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In the early spring of 1849, the fertile soil , abundant water, lush grazing land of Utah Valley and the timber and fish of Provo River attracted settlers from Salt Lake Valley. On April 1, about thirty men, accompanied by some sons and perhaps one or more families, arrived at Provo River, then called Timpanogos River. Promising to coexist peacefully with the Utes, these first settlers chose a site some one hundred yards west of the trail and rover ford. On April 3, they began to build a fort, the Northeast corner of which was only about 85 feet from the river and likely near here.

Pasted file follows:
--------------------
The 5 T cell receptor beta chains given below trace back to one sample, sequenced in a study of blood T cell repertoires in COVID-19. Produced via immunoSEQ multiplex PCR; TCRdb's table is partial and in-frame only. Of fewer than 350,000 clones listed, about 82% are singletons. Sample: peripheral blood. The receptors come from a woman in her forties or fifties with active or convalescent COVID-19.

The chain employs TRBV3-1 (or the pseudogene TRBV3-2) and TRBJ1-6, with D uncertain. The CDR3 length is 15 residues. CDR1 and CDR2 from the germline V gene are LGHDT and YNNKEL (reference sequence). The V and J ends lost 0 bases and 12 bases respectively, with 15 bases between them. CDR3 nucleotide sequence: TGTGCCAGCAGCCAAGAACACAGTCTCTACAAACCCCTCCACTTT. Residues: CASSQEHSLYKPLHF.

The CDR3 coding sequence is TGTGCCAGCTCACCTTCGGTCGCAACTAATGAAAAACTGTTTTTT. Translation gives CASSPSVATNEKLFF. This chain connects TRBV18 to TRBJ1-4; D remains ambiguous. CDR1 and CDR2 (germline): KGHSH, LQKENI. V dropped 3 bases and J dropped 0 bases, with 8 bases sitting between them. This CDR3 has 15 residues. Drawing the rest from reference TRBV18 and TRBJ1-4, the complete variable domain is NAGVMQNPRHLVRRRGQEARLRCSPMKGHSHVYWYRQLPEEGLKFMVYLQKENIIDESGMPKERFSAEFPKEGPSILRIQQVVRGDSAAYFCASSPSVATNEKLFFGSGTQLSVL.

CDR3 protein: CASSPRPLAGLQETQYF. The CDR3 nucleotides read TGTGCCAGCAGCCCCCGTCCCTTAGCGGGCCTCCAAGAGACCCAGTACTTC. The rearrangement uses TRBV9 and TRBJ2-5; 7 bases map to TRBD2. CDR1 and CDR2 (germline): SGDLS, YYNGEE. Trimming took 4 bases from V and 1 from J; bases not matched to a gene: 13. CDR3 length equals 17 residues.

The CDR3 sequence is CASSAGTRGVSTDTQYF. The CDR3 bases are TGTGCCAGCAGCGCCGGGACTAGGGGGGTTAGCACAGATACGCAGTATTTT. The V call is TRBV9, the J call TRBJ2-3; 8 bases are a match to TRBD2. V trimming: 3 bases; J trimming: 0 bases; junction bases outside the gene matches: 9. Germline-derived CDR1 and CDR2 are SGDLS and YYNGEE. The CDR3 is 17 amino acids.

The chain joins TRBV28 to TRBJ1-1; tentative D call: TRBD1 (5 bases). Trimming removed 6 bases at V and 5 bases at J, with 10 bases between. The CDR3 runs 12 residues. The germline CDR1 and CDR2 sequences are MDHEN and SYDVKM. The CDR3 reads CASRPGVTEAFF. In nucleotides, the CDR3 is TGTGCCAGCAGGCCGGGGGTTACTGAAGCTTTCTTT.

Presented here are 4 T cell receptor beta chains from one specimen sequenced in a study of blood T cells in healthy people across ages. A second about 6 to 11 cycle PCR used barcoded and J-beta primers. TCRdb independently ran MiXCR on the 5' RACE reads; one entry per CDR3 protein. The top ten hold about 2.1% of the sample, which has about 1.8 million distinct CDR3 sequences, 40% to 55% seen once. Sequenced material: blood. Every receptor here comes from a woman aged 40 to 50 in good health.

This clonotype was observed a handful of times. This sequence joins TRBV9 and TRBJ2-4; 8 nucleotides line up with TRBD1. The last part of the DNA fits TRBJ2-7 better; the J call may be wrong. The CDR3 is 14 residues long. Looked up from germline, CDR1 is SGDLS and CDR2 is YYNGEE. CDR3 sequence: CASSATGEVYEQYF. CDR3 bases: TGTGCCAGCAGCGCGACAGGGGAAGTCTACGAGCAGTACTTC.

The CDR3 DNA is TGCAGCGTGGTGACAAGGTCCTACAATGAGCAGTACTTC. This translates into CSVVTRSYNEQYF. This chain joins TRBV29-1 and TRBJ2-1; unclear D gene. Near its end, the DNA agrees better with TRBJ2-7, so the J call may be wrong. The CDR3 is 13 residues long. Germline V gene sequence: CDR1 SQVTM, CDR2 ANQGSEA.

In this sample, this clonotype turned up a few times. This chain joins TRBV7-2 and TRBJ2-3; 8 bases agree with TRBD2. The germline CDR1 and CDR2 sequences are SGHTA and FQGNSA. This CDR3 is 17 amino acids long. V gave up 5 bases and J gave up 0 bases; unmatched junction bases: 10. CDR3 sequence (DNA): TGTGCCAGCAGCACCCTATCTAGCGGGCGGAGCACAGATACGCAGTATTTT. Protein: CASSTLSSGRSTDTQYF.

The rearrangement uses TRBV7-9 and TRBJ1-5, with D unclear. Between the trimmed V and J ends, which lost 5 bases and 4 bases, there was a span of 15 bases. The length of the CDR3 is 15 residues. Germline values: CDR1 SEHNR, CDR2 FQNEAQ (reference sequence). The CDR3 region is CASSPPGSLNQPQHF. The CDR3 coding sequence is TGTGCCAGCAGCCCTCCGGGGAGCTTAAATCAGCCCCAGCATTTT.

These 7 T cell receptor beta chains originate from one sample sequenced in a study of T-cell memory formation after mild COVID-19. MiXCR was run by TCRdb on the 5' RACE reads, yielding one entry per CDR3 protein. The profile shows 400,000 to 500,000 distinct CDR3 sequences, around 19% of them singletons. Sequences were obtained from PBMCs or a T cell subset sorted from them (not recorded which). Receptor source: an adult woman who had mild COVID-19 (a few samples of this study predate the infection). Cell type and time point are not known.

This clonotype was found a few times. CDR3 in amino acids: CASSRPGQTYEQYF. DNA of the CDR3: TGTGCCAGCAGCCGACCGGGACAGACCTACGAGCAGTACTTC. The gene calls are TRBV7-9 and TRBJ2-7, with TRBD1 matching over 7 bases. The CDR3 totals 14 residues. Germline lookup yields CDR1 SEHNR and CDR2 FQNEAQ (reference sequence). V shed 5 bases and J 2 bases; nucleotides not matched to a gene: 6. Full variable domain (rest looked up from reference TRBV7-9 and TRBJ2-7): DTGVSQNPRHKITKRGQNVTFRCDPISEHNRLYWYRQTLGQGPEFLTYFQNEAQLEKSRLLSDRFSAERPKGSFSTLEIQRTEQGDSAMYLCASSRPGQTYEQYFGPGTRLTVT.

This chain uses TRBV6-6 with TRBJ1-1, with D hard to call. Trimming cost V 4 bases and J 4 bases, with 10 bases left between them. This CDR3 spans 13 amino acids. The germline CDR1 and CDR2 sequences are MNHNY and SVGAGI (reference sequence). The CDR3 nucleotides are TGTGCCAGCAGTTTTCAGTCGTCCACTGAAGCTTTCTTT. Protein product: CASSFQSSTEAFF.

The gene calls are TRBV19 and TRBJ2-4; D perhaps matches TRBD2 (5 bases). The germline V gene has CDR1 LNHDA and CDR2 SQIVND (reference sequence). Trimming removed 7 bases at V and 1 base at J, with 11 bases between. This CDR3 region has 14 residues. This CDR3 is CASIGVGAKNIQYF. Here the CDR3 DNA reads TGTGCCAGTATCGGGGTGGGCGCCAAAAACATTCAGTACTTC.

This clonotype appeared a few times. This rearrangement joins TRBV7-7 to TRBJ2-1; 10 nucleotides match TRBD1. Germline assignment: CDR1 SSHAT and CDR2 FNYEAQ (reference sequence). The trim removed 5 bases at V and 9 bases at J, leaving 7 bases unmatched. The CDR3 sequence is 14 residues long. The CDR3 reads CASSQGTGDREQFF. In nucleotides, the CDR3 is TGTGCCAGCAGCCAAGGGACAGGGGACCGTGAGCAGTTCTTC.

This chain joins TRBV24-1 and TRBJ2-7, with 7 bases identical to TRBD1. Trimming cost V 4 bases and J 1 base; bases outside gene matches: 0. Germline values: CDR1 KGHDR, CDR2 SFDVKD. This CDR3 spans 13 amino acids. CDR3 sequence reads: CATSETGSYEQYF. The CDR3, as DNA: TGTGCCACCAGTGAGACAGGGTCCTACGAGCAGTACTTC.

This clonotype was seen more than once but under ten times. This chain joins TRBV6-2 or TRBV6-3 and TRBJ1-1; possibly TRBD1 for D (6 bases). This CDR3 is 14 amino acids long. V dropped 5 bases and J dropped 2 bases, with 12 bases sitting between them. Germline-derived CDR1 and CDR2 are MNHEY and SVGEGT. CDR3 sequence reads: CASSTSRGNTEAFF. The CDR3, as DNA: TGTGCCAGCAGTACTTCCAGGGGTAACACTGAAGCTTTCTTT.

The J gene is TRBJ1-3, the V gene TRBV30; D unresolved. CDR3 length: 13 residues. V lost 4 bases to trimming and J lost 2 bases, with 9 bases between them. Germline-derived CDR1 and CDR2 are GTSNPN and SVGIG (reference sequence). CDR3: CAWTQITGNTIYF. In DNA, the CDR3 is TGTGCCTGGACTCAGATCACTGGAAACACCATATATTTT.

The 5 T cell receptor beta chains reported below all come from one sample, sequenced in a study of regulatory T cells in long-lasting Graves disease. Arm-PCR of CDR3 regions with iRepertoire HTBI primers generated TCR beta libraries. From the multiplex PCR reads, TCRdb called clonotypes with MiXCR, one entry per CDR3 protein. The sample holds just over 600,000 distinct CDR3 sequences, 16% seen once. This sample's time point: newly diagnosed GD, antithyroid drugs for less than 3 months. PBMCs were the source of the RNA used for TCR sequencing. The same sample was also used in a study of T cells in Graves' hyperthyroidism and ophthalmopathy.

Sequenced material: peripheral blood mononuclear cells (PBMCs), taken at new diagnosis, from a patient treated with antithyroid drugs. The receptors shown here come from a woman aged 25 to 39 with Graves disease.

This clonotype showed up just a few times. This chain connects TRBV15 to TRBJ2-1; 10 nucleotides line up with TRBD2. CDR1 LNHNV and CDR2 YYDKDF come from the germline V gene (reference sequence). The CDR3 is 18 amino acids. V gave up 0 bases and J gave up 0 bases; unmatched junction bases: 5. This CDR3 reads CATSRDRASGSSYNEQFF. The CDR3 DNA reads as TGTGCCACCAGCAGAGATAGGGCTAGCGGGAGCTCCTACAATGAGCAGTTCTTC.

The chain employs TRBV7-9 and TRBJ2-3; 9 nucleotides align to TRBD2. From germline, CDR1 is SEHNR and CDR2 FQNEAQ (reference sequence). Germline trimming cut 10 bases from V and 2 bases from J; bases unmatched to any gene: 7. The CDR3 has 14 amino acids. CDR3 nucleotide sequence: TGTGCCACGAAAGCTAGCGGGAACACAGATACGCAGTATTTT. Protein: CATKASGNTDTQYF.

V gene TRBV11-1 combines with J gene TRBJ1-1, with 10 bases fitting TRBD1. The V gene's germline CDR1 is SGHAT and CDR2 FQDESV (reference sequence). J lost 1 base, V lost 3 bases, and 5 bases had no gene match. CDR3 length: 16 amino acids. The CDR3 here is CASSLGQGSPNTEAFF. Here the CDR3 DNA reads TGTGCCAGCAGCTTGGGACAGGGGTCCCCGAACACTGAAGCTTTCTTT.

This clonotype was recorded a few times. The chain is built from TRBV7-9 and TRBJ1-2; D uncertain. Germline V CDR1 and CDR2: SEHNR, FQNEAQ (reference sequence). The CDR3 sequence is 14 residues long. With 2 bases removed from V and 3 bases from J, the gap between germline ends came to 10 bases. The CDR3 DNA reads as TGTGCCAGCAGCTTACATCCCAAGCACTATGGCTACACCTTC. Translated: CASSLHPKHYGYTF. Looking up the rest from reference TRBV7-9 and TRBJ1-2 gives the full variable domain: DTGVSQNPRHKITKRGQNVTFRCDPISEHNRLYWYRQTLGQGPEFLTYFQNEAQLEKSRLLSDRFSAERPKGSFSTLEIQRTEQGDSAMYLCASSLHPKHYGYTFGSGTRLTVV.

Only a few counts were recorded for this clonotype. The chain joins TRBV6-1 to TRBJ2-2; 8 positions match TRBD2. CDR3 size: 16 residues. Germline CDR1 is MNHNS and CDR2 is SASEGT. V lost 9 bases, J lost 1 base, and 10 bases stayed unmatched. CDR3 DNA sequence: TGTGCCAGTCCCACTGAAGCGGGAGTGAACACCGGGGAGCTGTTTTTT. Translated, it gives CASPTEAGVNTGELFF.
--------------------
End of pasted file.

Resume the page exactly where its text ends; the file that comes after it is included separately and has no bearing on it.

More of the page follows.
The fort extended west and south from that point, initially it consisted of two rows of adjoining cottonwood log cabins that faced each other across an open area. The men plowed and planted fields. Soon their families joined them at the infant settlement, which they named Fort Utah or Utah Settlement. By June nearly 190 men, women and children loved there. As the community grew, they built cabins across the north and south ends. By late fall of 1849 57 cabins enclosed a 1.5-acre central square. Fort Utah eventually measured about 330 feet by 500 feet. The colonists build a bastion in the middle of the fort on which to mount their cannon. The space beneath the bastion served as a meeting place for the community. As relationships with the Timpanogos Utes deteriorated the settlers surrounded the cabins with a 12-foot-tall log picket stockade for safety. In the spring of 1850 the residents chose a better fort site about 1.5 miles to the North-east. Most relocated there by late fall nearly abandoning the original Fort Utah. For a while the old fort temporarily housed travelers , then it fell into disuse and virtually disappeared.

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